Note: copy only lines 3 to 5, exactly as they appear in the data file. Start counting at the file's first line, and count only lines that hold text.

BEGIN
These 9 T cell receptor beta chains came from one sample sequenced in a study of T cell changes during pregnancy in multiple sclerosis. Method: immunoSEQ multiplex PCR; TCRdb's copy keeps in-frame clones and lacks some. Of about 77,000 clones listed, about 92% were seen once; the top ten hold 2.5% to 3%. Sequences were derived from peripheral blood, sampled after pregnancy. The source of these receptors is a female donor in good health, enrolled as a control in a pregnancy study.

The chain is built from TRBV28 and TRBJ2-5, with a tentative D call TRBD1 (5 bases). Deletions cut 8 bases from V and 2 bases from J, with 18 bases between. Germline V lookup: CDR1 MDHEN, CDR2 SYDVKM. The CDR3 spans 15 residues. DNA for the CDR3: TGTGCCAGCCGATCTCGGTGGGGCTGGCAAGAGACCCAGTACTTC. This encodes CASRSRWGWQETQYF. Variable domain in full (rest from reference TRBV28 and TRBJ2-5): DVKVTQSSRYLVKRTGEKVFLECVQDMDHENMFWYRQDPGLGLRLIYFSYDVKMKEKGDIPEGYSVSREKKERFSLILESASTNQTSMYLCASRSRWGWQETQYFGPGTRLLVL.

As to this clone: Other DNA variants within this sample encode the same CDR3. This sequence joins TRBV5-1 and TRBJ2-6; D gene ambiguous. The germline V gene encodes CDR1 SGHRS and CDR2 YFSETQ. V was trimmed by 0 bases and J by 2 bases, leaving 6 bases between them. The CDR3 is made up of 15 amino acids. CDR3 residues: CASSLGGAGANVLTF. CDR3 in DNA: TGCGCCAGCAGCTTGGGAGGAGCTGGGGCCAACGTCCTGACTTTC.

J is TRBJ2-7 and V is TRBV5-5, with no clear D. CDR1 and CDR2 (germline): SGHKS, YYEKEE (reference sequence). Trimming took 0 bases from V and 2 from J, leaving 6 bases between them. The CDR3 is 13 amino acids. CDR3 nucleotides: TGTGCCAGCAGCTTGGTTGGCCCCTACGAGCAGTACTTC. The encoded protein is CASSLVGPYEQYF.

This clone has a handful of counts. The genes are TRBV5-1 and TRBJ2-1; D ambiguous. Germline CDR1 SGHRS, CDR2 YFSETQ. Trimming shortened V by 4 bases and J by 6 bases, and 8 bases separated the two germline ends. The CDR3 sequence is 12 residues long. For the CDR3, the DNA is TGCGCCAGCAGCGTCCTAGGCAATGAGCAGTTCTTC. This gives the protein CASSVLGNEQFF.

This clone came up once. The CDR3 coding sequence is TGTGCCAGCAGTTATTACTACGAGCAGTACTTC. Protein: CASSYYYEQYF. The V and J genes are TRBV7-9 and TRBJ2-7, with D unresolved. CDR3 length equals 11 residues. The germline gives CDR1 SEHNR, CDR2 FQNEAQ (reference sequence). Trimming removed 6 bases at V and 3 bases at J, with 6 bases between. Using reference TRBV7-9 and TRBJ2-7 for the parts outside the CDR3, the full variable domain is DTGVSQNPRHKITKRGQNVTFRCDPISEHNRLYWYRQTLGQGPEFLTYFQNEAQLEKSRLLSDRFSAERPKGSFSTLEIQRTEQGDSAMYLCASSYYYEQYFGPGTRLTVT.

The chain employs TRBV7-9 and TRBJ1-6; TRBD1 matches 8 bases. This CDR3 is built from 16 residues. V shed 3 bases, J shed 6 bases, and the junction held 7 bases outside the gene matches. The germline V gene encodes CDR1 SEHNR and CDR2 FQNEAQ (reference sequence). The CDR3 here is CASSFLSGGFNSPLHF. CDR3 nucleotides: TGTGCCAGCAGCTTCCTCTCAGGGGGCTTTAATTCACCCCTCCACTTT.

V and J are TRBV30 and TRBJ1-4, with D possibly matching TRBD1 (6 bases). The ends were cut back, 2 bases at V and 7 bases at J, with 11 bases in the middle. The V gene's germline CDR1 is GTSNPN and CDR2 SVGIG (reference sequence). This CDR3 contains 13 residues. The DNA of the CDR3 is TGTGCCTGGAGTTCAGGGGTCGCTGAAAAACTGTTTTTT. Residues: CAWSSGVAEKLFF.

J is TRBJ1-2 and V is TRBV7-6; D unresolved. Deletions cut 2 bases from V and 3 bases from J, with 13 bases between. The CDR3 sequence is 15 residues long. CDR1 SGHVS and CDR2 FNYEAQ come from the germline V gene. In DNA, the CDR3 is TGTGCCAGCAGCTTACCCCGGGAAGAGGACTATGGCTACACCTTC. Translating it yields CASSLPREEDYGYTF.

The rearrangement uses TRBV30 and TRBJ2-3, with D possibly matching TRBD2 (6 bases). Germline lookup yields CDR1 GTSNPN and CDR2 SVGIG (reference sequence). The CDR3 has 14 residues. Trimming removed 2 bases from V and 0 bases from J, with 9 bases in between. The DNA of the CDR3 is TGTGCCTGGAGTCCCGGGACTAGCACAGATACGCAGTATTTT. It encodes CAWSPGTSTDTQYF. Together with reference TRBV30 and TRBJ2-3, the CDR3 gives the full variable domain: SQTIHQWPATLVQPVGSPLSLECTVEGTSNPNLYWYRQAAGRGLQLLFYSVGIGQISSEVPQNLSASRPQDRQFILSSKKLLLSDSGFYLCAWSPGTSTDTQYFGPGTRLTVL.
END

As to this clone: Other DNA variants within this sample encode the same CDR3. This sequence joins TRBV5-1 and TRBJ2-6; D gene ambiguous. The germline V gene encodes CDR1 SGHRS and CDR2 YFSETQ. V was trimmed by 0 bases and J by 2 bases, leaving 6 bases between them. The CDR3 is made up of 15 amino acids. CDR3 residues: CASSLGGAGANVLTF. CDR3 in DNA: TGCGCCAGCAGCTTGGGAGGAGCTGGGGCCAACGTCCTGACTTTC.

J is TRBJ2-7 and V is TRBV5-5, with no clear D. CDR1 and CDR2 (germline): SGHKS, YYEKEE (reference sequence). Trimming took 0 bases from V and 2 from J, leaving 6 bases between them. The CDR3 is 13 amino acids. CDR3 nucleotides: TGTGCCAGCAGCTTGGTTGGCCCCTACGAGCAGTACTTC. The encoded protein is CASSLVGPYEQYF.

This clone has a handful of counts. The genes are TRBV5-1 and TRBJ2-1; D ambiguous. Germline CDR1 SGHRS, CDR2 YFSETQ. Trimming shortened V by 4 bases and J by 6 bases, and 8 bases separated the two germline ends. The CDR3 sequence is 12 residues long. For the CDR3, the DNA is TGCGCCAGCAGCGTCCTAGGCAATGAGCAGTTCTTC. This gives the protein CASSVLGNEQFF.